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BUSINESS
July 3, 1987 | Associated Press
Mayor Clayton Wood keeps a watchful eye on this town's newest and most significant resident, a Japanese engineer who prefers steak to sushi and big Chevys to little Toyotas. For Wood, Kenji Saito is living proof that although the inhabitants of the local cemetery outnumber the 545 living residents of Millersburg, this tiny central Oregon town is far from dead. Saito's company, Nippon Kokan K.K.
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BUSINESS
July 3, 1987 | Associated Press
Mayor Clayton Wood keeps a watchful eye on this town's newest and most significant resident, a Japanese engineer who prefers steak to sushi and big Chevys to little Toyotas. For Wood, Kenji Saito is living proof that although the inhabitants of the local cemetery outnumber the 545 living residents of Millersburg, this tiny central Oregon town is far from dead. Saito's company, Nippon Kokan K.K.
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FOOD
April 28, 2012
The Willamette Valley, the historical heart of the Oregon wine industry, was once thought to be too cool for grape growing, and ever since those earliest days, its climate has been its defining feature — wines known for finesse, even when notions of finesse went underappreciated. But critical attitudes are moving away from the "bigger is better" mind set, and the last two vintages, 2010 and 2011, among the coolest climate years on record, are likely to yield some of the valley's most ethereal reds.
ENTERTAINMENT
May 7, 2013 | By Richard Verrier
Politics makes strange bedfellows, especially in Hollywood. Case in point: A trade group representing the business interests of Oregon's major production companies has joined forces with local labor leaders -- to keep a local union office from closing. In a recent letter to SAG-AFTRA Executive Director David White, Tom McFadden, executive director of the Oregon Media Production Assn. urged White to reconsider closing its Oregon office, contending that doing so would put the state's film industry at a competitive disadvantage.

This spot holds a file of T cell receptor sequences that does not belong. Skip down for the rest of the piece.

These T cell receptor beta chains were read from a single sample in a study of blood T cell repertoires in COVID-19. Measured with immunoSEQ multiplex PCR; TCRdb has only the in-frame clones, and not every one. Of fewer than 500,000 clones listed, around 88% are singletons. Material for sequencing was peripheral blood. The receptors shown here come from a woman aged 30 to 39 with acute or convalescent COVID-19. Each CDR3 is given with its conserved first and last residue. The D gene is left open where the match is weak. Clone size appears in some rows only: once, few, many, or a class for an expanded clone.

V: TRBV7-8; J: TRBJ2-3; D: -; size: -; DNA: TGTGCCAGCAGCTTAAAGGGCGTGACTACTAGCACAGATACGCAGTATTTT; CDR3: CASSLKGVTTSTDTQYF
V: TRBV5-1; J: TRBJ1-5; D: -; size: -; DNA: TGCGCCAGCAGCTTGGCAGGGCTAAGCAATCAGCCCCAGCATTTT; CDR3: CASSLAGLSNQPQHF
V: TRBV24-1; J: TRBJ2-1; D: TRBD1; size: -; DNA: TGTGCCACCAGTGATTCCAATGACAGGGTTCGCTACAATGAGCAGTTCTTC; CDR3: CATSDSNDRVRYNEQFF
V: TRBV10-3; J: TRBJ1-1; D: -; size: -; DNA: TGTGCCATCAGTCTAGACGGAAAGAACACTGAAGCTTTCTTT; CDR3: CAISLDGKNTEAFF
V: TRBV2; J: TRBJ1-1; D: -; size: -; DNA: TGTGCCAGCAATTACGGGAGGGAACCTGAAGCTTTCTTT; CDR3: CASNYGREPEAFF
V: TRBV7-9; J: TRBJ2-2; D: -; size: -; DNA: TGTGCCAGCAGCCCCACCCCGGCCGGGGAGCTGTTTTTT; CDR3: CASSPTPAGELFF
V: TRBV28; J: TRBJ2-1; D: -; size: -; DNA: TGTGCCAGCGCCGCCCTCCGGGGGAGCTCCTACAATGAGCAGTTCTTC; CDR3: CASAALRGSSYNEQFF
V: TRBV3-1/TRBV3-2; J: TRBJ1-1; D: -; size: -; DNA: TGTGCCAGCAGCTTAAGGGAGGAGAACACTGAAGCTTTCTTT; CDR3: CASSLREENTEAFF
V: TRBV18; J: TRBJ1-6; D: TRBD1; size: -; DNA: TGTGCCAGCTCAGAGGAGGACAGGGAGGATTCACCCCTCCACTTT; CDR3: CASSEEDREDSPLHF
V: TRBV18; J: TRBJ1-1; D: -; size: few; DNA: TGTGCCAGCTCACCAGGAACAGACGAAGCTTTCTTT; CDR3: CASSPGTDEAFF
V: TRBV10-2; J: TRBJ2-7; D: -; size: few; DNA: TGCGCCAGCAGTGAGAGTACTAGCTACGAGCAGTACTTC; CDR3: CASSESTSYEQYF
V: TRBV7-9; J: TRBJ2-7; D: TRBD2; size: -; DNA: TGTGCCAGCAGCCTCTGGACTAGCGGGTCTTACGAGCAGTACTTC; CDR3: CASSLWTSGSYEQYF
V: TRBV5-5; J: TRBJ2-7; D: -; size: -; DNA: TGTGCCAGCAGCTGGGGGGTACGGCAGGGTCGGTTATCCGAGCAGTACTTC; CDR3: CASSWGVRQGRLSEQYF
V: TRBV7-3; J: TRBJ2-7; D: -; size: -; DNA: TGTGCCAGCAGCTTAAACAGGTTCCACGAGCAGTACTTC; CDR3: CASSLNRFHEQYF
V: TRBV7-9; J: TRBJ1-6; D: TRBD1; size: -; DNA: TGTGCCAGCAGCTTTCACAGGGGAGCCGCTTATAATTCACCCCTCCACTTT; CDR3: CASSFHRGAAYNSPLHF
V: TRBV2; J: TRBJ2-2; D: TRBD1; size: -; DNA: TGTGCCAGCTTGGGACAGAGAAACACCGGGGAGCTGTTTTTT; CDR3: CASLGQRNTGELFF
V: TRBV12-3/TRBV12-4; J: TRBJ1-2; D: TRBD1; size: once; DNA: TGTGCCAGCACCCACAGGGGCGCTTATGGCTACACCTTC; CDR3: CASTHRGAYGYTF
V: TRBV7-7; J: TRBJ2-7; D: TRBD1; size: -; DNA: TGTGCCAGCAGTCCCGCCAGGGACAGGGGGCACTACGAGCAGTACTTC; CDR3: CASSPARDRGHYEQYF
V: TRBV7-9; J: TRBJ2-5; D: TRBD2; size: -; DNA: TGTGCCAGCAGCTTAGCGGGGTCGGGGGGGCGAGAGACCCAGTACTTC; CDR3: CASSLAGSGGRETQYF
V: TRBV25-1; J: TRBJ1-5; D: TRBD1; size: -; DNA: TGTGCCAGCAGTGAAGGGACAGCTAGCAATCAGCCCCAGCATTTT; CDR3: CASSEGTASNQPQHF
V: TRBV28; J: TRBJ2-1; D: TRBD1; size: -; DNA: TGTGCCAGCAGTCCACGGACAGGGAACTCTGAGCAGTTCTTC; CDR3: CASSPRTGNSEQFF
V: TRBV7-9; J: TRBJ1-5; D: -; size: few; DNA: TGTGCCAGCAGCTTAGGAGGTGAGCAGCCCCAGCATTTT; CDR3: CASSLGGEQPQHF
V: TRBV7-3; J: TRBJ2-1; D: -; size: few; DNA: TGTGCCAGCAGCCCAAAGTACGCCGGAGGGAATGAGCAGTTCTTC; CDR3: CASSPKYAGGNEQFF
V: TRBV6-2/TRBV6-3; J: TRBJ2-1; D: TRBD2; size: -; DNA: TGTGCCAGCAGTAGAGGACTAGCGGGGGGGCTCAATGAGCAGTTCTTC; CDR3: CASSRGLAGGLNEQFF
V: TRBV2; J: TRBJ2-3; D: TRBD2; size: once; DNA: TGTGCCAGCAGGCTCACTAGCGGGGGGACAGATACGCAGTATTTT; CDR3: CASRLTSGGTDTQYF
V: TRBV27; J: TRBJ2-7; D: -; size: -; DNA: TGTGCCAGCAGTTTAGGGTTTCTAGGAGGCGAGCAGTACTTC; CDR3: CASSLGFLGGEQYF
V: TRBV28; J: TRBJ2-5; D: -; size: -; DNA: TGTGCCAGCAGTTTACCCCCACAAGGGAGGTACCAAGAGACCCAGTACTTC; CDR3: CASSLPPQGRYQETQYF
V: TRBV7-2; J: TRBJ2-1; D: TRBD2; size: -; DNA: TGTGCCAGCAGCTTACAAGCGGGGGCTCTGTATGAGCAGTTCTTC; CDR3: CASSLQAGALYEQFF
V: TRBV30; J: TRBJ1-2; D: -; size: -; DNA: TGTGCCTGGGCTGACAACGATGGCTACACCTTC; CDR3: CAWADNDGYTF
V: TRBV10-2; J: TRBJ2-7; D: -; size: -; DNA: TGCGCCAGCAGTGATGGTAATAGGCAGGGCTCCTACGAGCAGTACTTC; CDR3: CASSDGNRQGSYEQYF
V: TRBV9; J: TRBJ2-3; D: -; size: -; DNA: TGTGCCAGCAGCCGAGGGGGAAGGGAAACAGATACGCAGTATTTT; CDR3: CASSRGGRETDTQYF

CALIFORNIA | LOCAL
December 14, 1997 | SALLY CARPENTER HALE, ASSOCIATED PRESS
Tucked away among forested hillsides just beyond Portland's suburbia, Oregon wineries are beginning to get the world's attention. In the 35 years since the first growers to brave the Willamette Valley's mud discovered that it is an ideal place to grow pinot noir, about 120 wineries have set down roots. Last year, $90 million worth of Oregon wine was sold, as far away as Europe, Japan and Australia.
NEWS
August 2, 1990 | STEPHEN BRAUN, TIMES STAFF WRITER
California's new gasoline tax went into effect Wednesday with few apparent hitches, drawing resigned grumbles from motorists as nearly 12,000 service stations across the state began collecting an extra nickel for each gallon of gas they sell. Spot reports from service stations and dealer associations throughout Southern California and the rest of the state indicated that most motorists came prepared to pay more for gas when they pulled up to the pumps throughout the day Wednesday.
NEWS
March 12, 2002 | ELIZABETH SHOGREN, TIMES STAFF WRITER
The Bush administration announced an agreement Monday to withdraw "critical habitat" designations for 19 species of threatened and endangered salmon and steelhead in California, Oregon, Washington and Idaho. Builders said the administration's action would remove a significant deterrent to construction in many areas of the four states.
NEWS
April 25, 1997 | JAMES GERSTENZANG, TIMES STAFF WRITER
In one of the most far-reaching decisions ever made under the controversial federal law protecting endangered species, the Clinton administration will declare the Northern California coho salmon a creature threatened with extinction, administration officials said Thursday.
NEWS
May 19, 2001 | KIM MURPHY, TIMES STAFF WRITER
The Bush administration has delayed indefinitely the release of a management plan for the Cascade-Siskiyou National Monument in southern Oregon--a move that could have consequences for more than 3 million acres of wild lands set aside for such protection nationwide.
ENTERTAINMENT
November 11, 1994 | ELAINE DUTKA and ROBERT W. WELKOS, TIMES STAFF WRITERS
Though Hollywood and Republicans have never been comfortable bedfellows, few in the film business expect that the GOP landslide Tuesday will create negative ripples on the movie-making front. Family values and excessive violence--on the streets and on the screen--may be dominating the national debate, industry insiders say, but--as the popularity of "Natural Born Killers" and "Pulp Fiction" point out--politics and entertainment are two different realms.
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